Image from “LG&E spurned Bullitt County pipeline route recommended in 2015 study.” Article by Marcus Green of WDRB; Used with permission
In April 2019, LG&E, a utility company based in Louisville, Kentucky, announced the construction of a new natural gas transmission pipeline in Bullitt County. This pipeline was explained as necessary in order for LG&E to meet the growth in the area and to provide backup gas service to existing customers. In May 2019, the LeoWeekly reported that the proposed line would run through land owned by Bernheim Arboretum & Research Forest, a 16,000-acre nature preserve located inside Bullitt County. Andrew Berry, Director of Conservation at Bernheim, explained to the Leo Weekly that "the pipeline would run three-quarters of a mile through 494 acres that the research forest bought in 2018 to protect from development, called the Cedar Grove wildlife corridor." On its website, Bernheim explains that the proposed route would "cut directly through an area that is home to federally endangered Indiana bats, northern long-eared bats, Kentucky glade cress, globally imperiled bluff vertigo snail, and the recently discovered critically imperiled hidden springsnail."
Also in May 2019, WDRB reported that EnSite USA, a pipeline engineering company, recommended that LG&E build a 13-mile pipeline starting near Cox's Creek in Nelson County, Kentucky and running northwest to the Jim Beam American Stillhouse Distillery, south of Shepherdsville. As WDRB reported, this recommended route was slightly better than a 15.5-mile path between Bardstown and the aforementioned distillery that also would travel northward. As WDRB reported, ... "instead of those routes, or any others EnSite analyzed, LG&E decided to start its line farther north near Mount Washington and send it southwest, traveling south of the Salt River before crossing rugged land that was later purchased by Bernheim Arboretum and Research Forest." This, despite the recommendation from LGE's consultant that Bernheim property be avoided.
Tom FitzGerald, KRC Director, states on the matter, "This action by LG&E underscores the need for a thorough terrestrial and aquatic biological assessment along the chosen route. Please contact the Louisville District of the Corps of Engineers, and the US Fish and Wildlife Service office in Frankfort, Kentucky and ask that LG&E be required to obtain an individual Section 404 permit with a full Environmental Assessment."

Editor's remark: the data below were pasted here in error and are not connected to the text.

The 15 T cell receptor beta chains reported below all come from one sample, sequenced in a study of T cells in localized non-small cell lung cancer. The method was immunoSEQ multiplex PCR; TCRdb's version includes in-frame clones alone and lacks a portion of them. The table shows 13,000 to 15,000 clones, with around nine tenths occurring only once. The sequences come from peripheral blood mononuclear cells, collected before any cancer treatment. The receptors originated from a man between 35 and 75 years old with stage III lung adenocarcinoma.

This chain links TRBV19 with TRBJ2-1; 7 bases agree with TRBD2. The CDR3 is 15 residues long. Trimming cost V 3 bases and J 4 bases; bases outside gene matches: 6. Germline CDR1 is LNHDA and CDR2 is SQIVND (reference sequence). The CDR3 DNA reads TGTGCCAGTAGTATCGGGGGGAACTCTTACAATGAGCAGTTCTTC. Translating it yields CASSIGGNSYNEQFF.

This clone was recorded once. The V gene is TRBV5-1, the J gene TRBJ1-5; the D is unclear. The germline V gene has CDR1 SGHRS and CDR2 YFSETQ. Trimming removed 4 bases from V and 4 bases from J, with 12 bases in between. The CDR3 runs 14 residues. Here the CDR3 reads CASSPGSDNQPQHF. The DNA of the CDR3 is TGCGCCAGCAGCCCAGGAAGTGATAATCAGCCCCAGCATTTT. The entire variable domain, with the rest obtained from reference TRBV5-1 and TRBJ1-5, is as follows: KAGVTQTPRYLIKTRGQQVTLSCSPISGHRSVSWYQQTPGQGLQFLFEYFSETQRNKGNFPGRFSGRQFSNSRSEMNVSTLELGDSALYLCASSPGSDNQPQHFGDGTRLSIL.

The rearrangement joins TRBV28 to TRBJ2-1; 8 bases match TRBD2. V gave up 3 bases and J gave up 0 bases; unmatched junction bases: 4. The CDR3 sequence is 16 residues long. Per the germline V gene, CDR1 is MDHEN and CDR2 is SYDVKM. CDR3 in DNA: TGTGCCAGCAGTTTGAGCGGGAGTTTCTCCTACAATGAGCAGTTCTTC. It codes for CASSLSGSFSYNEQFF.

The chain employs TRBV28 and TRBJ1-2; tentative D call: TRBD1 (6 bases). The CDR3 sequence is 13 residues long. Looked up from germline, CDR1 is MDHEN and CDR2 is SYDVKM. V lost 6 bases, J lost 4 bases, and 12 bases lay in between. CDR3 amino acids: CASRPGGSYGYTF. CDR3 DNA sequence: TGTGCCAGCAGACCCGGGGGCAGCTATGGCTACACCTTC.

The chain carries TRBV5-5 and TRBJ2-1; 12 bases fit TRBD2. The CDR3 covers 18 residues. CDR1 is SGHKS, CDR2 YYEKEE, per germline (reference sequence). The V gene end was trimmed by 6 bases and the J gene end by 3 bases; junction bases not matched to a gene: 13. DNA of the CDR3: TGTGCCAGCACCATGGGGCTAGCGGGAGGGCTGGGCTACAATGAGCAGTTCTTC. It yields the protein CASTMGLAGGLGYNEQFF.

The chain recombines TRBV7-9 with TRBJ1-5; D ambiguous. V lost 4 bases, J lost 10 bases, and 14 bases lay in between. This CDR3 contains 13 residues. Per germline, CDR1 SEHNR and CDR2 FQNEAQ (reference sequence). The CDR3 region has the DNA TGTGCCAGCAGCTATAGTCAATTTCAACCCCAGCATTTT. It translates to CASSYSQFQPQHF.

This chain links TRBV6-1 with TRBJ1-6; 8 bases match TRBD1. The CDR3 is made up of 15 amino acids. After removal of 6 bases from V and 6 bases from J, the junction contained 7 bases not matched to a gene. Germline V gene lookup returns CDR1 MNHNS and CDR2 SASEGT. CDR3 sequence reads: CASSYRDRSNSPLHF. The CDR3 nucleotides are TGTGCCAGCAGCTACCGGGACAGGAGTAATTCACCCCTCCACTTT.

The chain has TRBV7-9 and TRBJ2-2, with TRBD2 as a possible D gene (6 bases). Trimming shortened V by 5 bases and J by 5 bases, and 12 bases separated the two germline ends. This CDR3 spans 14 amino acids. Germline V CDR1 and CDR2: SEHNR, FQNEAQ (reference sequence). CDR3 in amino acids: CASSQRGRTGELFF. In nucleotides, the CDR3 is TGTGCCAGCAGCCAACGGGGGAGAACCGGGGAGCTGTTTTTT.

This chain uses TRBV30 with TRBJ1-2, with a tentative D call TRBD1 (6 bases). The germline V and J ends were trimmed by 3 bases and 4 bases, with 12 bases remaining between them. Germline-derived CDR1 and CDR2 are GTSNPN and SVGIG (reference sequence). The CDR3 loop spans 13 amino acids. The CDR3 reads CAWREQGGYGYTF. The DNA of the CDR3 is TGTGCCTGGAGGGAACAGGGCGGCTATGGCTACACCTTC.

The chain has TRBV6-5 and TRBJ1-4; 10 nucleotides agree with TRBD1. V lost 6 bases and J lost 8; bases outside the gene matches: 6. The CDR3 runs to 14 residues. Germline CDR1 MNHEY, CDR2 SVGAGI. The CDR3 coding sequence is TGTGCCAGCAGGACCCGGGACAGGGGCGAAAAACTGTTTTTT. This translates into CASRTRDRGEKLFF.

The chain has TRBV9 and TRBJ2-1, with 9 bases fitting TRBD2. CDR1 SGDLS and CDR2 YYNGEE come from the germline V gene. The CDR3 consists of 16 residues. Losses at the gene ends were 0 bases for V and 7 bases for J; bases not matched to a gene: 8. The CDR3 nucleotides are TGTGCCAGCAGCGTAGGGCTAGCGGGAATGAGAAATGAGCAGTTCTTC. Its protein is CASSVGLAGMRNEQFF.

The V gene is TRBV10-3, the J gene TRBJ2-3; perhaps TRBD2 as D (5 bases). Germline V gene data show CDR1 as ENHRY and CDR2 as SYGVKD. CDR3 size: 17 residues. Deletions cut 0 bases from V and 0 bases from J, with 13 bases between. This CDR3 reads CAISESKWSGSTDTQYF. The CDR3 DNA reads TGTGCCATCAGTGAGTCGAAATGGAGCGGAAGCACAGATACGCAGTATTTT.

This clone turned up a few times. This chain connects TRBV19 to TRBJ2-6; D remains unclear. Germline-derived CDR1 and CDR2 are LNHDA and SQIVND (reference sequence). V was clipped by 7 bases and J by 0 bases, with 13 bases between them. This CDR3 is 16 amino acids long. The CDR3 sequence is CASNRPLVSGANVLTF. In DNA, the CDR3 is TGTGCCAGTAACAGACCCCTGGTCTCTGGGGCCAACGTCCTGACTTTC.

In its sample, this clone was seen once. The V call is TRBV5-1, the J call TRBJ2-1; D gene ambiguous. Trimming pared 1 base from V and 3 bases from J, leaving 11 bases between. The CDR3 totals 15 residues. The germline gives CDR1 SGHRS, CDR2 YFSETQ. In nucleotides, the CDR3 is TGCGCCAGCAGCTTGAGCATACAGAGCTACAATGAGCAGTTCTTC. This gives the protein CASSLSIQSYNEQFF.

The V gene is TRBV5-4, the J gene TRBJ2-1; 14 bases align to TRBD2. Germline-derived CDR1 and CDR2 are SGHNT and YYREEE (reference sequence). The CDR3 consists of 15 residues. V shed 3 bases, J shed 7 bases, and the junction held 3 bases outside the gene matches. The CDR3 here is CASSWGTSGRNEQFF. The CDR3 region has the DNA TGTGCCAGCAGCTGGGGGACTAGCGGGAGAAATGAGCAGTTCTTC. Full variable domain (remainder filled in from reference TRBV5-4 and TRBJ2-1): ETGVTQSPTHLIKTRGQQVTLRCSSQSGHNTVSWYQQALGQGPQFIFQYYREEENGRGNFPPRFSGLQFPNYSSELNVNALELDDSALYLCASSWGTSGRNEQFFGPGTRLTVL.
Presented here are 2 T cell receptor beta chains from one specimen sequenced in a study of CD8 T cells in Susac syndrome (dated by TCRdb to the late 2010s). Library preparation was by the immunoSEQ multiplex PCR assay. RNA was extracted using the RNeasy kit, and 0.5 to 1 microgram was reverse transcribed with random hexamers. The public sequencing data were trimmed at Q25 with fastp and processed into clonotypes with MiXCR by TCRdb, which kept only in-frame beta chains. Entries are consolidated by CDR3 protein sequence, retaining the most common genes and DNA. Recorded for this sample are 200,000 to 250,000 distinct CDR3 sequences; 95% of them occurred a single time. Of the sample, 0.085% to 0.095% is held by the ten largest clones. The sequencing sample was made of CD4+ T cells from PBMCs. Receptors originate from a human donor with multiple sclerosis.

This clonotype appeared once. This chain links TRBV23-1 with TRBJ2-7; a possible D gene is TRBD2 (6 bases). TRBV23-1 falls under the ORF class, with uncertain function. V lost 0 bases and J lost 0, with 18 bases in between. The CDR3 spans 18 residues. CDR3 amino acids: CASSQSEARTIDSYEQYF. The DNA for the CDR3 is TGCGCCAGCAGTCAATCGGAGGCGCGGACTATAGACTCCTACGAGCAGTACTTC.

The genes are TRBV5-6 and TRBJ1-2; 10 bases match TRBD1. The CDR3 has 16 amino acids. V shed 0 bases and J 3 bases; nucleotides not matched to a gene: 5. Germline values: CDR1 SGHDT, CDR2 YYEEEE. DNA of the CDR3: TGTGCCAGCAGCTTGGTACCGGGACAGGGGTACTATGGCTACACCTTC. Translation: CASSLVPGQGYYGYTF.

On July 3, WFPL reported that LG&E intends to use condemnation against private landowners in Bullitt County in an effort to gain the remaining 15% of land access needed to construct the proposed pipeline. When interviewed by WFPL, FitzGerald stated, “once LG&E has made an unsuccessful offer on a property, the utility can proceed under the Kentucky Eminent Domain Act...there’s always a risk in buying property before all the necessary permits are in place. The path of the proposed pipeline could impact habitat for rare, threatened and endangered species. It will also impact stream crossings and wetlands protected under the Clean Water Act...You also have the question of whether there are alternatives that would have less of a dramatic impact on waterways and on those species. And given the inappropriate manner in which the project was granted a Certificate of Public Convenience and Necessity by the Public Service Commission when the company had not applied for one, and the public was not on notice of the proposed pipeline, LG&E's path forward is anything but certain.”
KRC is working hard to represent Bernheim in this ongoing issue, and your voice can make a difference, too. If you're interested in getting involved, please consider contacting the Corps of Engineers and the Fish and Wildlife Service using the information below. As LG&E studies possible routes for a pipeline in Bullitt County, now is the time to demand that the U.S. Army Corps of Engineers consider not merely the water crossings and wetland loss, but also the impacts on terrestrial rare and endangered species and public and private lands, and that the Corps demand an individual 404 permit application and a complete terrestrial and aquatic biological assessment along the chosen route.
Louisville District of the Corps of Engineers
Louisville District Regulatory Division Office, South Branch
For more information on this issue:
Forest Under Threat, Information from Bernheim Arborteum & Research Forest
Progress vs. Preservation in
LG&E vs. Bernheim, by Danielle Grady of the Leo-Weekly
LG&E spurned Bullitt County pipeline route recommended in 2015 study, by Marcus Green of WDRB
LG&E To Sue Landowners Over Bullitt County Pipeline Access, by Ryan Van Velzer of WFPL